As a Population & Family Health student, you are required to complete a field placement—or practicum—based on your professional interests. All students must devote a minimum of 140 hours (8-12 weeks) in a public health setting.
The practicum should provide the opportunity to apply the concepts and methods of social science and public health learned in the classroom to actual public health problems. During the practicum, a student works under the guidance of a supervisor who agrees to orient, supervise, and evaluate the work of the student.
The settings of student practica vary by program and certificate. The acceptable content of a practicum is flexible to meet a diverse range of student interests, educational needs, professional objectives, and career goals. However, in all cases, the practicum experience must be consistent with the academic goals and objectives of the Mailman School and the Heilbrunn Department of Population and Family Health.
Most students begin the planning process for their placement at the beginning of their second semester and complete their practicum during the summer between their first and second years of study. Completion of an approved practicum experience is a graduation requirement.
To guide your experience, you will develop a scope of work in collaboration with the practicum site supervisor and approved by the department. You must produce the deliverables specified by your scope of work by the end of the project period.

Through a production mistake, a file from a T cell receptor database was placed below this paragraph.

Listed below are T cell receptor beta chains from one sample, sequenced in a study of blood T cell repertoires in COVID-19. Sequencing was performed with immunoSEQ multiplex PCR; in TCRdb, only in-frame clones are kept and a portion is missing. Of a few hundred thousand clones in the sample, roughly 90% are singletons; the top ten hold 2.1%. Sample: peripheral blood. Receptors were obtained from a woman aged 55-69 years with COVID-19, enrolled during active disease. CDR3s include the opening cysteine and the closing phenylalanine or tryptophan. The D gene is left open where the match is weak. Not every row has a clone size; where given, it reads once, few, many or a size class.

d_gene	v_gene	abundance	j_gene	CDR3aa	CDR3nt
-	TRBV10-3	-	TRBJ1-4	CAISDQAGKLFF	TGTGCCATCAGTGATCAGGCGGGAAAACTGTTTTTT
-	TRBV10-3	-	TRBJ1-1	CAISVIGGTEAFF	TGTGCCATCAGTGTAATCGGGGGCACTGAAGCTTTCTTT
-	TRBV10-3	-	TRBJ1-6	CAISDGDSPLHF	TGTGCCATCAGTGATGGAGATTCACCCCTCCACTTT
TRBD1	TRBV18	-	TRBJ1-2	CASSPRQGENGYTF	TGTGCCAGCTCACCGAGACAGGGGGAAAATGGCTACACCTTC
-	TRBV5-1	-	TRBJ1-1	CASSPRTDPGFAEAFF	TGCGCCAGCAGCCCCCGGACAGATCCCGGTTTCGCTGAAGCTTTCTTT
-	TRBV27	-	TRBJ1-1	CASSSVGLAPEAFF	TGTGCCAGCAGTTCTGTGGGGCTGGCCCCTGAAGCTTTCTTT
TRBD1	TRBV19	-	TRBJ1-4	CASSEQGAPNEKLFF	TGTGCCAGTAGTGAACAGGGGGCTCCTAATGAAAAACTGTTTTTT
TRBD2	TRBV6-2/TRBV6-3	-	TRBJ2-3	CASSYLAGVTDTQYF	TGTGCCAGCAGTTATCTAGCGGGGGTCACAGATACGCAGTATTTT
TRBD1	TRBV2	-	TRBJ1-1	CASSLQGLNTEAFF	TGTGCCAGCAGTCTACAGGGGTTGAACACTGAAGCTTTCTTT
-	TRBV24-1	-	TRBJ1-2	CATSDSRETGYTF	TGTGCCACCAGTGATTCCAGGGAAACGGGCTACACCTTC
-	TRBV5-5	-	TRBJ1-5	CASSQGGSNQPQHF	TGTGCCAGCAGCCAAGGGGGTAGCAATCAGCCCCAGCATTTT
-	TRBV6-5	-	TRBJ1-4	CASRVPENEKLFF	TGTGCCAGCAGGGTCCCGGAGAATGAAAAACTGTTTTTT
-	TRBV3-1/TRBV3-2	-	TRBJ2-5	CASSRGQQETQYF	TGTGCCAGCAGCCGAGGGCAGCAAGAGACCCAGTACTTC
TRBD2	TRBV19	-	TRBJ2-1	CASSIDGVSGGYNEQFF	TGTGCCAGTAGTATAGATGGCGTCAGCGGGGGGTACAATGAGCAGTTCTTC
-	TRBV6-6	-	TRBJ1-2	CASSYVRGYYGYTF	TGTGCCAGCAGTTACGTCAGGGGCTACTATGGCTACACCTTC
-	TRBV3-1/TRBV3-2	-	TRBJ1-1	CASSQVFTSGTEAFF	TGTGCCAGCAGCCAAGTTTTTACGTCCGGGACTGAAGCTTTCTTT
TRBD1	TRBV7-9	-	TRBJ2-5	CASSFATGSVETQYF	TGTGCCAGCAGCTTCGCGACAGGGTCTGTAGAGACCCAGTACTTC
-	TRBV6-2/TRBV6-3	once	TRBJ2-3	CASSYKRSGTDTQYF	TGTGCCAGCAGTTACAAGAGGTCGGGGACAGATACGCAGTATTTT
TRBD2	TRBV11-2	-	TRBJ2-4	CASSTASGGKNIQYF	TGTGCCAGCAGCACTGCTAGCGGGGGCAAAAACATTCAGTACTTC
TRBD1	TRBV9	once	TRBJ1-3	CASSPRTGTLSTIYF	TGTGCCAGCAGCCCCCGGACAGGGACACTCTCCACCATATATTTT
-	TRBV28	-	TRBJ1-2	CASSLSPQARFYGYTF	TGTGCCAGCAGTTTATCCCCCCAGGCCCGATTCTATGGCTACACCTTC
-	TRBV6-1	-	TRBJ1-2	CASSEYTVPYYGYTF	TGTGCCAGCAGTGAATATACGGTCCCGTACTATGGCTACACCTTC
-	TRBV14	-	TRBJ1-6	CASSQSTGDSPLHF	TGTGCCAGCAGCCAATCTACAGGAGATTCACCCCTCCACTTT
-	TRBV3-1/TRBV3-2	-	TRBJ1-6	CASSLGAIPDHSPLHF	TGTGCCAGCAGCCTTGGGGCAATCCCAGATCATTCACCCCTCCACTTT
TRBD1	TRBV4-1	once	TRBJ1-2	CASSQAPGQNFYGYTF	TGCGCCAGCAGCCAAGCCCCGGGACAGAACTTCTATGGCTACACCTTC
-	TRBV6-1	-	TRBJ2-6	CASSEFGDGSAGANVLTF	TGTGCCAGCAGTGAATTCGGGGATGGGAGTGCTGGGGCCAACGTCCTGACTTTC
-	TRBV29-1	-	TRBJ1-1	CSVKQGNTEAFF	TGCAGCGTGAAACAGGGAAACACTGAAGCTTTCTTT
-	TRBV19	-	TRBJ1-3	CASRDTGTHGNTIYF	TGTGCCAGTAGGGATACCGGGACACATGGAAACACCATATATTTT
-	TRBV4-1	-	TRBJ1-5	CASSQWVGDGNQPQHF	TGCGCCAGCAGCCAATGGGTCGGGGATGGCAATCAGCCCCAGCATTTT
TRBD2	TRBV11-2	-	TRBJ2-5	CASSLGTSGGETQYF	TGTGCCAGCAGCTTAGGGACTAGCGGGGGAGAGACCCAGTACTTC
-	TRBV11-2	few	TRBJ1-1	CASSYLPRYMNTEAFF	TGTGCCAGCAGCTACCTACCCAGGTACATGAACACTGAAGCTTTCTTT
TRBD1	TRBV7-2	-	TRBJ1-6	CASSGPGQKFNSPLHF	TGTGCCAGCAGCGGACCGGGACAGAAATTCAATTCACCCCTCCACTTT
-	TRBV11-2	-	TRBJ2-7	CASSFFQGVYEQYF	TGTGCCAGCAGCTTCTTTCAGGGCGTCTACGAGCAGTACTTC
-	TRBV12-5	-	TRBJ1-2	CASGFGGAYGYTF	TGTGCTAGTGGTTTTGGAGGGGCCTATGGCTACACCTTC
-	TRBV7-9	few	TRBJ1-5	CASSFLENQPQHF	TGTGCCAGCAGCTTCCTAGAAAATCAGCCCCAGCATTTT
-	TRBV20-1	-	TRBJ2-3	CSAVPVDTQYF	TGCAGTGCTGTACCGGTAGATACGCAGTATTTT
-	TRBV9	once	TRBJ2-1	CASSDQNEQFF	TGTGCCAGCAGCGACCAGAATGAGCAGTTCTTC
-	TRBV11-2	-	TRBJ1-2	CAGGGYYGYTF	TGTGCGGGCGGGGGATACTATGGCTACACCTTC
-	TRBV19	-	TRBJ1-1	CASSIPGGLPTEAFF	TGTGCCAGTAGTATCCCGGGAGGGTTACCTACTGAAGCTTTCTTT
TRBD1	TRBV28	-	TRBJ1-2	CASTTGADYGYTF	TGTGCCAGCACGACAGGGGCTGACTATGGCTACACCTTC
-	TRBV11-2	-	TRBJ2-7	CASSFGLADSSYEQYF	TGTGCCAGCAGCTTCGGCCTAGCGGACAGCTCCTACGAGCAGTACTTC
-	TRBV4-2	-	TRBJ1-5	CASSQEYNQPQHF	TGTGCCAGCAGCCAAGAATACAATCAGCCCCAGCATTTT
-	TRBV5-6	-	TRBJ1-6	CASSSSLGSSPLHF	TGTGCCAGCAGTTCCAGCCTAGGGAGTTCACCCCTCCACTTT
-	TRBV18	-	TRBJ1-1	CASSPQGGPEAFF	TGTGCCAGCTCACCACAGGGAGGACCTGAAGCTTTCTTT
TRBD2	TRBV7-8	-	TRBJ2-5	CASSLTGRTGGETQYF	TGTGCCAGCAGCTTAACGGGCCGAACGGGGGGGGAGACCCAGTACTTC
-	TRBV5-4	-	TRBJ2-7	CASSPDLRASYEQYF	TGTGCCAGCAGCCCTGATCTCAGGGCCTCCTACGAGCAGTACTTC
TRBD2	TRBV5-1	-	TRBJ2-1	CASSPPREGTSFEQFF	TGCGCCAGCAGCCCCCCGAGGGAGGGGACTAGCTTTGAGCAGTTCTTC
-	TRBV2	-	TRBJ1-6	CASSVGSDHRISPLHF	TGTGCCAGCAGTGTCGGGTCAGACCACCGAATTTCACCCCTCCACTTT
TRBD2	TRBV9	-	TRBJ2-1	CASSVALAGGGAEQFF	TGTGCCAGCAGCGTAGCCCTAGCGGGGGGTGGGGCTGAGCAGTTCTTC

The department has established practicum sites in the Dominican Republic, France, Ghana, Tanzania, Uganda, as well as locations throughout New York City. Forced Migration and Global Health Track students have pursued their practicum at various sites abroad.
View examples of past practicum experiences here.
The practicum provides an opportunity to apply material learned in class and to develop professionalism. The practicum will allow the student to:
Synthesize and integrate your area of substantive expertise with competencies in program design, implementation, management, and evaluation; conduct research data collection, analysis, and reporting; and engage in policy analysis and advocacy;
Apply your learning to distinct, coherent practicum projects focusing on the health of the population in your area of study;
Provide host sites with valuable materials, services, analyses, and/or research that relates directly to the ongoing activities and mission of your site, and that meets the defined health care needs of your site’s surrounding community.
Prior to the Practicum
Most full‐time MPH students will complete their practicum in the summer between years 1 and 2. However, other arrangements are acceptable: a practicum may be carried out over a semester during the academic year or over a full calendar year, depending on the student’s schedule and the needs of the sponsoring organization.
Many factors influence a student's final practicum selection. Although it is helpful to have specific interests already in mind, the practicum also affords a great opportunity to explore areas of potential interest. Some students use this time to learn more about areas they may be considering for a career.
As students are balancing their areas of interest, family commitments, and geographic and financial constraints, it may be helpful to consider some of the following:
How geographically mobile am I? Do I want to do a domestic or an international practicum?